Interest rates rise again as inflation worries soar
Interest rates have been increased for the second time in seven weeks in response to soaring inflation.
The Bank of England’s Monetary Policy Committee (MPC), which sets interest rates, voted to increase the rate by 25 basis points to 0.5%. Four of the nine members of the committee had wanted a greater increase, to 0.75%.
Chancellor Rishi Sunak has also announced a council tax rebate and a discount on electricity bills, which would need to be repaid in the future, as the Government faces mounting challenges caused by the rising cost of living.
Consumer price inflation reached a 30-year high in December of 5.4%, well above the Bank’s 2% target.
Rising energy prices are a major concern and the Bank is now forecasting inflation could heat up further, peaking around 7.25% in April.
The MPC said: “Beyond the near term, UK GDP growth is expected to slow to subdued rates. The main reason for that is the adverse impact of higher global energy and tradable goods prices on UK real aggregate income and spending.
“As a result, the unemployment rate is expected to rise to 5% and excess supply builds to around 1% by the end of the forecast period.”
Chancellor Rishi Sunak has announced plans this morning to mitigate high domestic energy bills through a £200 household discount from October, which consumers would repay over the next five years.
He also revealed a £150 council tax rebate in April for people living in bands A-D, which includes 80% of council tax payers in England.
However energy regulator Ofgem has today increased the annual energy price cap by £693 per household from April. The increase is driven by a record rise in global gas prices over the last six months, with wholesale prices quadrupling in the last year.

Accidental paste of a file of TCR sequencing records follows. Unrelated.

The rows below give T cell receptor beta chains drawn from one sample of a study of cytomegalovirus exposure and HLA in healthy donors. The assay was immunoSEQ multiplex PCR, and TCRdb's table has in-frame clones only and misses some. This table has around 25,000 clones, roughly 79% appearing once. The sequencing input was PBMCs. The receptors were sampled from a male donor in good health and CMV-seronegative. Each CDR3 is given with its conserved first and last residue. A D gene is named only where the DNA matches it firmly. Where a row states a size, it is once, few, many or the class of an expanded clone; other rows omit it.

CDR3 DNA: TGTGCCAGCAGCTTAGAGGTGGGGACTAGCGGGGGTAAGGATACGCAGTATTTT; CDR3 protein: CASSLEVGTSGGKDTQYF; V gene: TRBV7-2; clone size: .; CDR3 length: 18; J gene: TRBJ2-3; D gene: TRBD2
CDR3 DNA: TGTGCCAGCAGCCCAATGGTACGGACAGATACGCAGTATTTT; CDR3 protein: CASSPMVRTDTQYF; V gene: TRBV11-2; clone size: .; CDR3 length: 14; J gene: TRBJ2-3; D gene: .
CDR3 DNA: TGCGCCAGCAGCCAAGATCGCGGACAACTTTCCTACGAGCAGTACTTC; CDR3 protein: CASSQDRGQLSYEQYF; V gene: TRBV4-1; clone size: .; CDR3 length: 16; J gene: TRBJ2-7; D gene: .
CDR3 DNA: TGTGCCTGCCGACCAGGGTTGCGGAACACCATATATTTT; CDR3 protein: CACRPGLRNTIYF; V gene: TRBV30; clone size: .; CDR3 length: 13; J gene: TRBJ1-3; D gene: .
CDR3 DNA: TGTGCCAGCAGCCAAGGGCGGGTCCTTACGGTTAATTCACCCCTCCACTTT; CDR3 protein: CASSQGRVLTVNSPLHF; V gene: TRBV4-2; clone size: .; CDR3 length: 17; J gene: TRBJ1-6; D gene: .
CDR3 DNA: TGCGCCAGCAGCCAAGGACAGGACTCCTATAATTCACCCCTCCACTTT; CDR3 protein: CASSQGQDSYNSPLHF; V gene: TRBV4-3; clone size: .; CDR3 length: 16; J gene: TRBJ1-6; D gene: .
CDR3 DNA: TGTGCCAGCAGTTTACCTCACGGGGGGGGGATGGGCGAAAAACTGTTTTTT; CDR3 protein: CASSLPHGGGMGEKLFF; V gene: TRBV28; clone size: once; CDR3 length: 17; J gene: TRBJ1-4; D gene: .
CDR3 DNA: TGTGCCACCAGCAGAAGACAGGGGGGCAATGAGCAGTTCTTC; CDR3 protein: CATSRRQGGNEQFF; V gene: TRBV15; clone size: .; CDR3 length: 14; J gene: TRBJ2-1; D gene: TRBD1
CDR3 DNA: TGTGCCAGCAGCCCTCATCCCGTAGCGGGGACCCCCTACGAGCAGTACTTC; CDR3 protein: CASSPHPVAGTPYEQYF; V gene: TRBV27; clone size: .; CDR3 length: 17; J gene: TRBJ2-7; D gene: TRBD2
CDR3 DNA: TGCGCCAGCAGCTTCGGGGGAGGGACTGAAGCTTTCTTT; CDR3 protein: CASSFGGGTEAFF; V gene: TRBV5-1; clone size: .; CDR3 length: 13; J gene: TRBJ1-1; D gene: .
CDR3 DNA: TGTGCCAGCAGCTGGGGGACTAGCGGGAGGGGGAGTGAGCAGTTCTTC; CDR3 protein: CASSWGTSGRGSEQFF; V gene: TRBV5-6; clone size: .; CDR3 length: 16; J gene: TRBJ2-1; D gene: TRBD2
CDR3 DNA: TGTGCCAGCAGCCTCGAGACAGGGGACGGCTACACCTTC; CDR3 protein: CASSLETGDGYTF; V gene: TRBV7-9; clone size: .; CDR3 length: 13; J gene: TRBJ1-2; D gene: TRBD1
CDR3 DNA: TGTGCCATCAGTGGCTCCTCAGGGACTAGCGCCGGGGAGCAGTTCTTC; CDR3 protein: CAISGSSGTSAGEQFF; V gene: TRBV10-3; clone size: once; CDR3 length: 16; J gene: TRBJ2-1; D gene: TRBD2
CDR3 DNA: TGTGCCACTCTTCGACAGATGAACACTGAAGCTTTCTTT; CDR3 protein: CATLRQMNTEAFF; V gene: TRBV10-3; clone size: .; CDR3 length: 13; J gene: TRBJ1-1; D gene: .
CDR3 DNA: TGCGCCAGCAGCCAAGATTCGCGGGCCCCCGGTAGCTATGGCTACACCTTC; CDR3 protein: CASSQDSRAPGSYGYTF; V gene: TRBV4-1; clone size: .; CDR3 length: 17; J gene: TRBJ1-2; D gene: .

Jonathan Brearley, chief executive of Ofgem, said: “The energy market has faced a huge challenge due to the unprecedented increase in global gas prices, a once in a 30-year event, and Ofgem’s role as energy regulator is to ensure that, under the price cap, energy companies can only charge a fair price based on the true cost of supplying electricity and gas.
“Ofgem is working to stabilise the market and over the longer term to diversify our sources of energy which will help protect customers from similar price shocks in the future.”
The Government has recently confirmed its planned National Insurance hike is to go ahead while interest rate rises will make mortgages more expensive, all adding to the cost of living crisis.
Economists are forecasting at least two more rate increases this year while the MPC is basing its projections on interest rates reaching 1.5% by the middle of next year.
UK interest rates have been below 1% since March 2009 – a historic low – and today is only the seventh interest rate change in nearly 13 years.